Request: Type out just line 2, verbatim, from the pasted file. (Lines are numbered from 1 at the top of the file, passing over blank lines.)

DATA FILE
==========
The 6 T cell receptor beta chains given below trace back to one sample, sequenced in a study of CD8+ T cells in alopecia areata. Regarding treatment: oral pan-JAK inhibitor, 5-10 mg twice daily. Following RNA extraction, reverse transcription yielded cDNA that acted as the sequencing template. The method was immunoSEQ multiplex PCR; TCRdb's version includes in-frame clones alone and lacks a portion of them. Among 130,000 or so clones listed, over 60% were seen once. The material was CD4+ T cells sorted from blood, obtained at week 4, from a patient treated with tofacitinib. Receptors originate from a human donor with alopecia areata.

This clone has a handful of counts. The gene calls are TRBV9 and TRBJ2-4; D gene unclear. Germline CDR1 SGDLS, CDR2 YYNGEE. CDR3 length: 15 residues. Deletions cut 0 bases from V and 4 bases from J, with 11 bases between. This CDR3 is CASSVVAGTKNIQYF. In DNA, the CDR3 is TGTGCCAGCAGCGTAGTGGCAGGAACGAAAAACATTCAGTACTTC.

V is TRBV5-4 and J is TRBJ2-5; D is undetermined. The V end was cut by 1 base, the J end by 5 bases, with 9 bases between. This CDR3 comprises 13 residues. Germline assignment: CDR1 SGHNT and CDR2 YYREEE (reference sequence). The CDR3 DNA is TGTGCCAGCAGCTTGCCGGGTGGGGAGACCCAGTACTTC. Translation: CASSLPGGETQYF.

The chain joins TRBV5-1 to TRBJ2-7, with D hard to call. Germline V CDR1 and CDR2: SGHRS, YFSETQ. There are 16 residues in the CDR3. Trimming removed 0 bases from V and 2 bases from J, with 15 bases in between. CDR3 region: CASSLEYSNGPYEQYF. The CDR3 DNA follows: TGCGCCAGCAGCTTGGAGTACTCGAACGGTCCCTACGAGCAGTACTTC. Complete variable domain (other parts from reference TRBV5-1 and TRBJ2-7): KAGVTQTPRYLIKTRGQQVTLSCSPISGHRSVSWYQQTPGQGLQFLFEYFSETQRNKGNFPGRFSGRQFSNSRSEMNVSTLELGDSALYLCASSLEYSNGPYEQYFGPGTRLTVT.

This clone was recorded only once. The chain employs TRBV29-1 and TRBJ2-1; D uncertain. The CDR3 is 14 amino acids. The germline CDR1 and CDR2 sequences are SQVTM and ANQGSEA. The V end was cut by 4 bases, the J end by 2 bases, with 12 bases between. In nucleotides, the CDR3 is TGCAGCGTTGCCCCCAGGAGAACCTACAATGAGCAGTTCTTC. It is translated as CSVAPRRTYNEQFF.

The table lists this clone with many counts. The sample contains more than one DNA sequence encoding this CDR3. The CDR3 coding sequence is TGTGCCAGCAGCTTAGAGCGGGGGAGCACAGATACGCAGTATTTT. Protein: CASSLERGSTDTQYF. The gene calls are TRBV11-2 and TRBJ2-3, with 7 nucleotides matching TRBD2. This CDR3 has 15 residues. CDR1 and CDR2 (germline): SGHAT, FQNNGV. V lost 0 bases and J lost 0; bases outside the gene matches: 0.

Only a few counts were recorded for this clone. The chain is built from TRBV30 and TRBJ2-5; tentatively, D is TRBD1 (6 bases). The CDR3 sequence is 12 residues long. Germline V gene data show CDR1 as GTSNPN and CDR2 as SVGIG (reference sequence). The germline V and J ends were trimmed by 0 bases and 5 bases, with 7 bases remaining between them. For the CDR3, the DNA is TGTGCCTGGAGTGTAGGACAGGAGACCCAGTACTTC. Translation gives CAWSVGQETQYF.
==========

This clone has a handful of counts. The gene calls are TRBV9 and TRBJ2-4; D gene unclear. Germline CDR1 SGDLS, CDR2 YYNGEE. CDR3 length: 15 residues. Deletions cut 0 bases from V and 4 bases from J, with 11 bases between. This CDR3 is CASSVVAGTKNIQYF. In DNA, the CDR3 is TGTGCCAGCAGCGTAGTGGCAGGAACGAAAAACATTCAGTACTTC.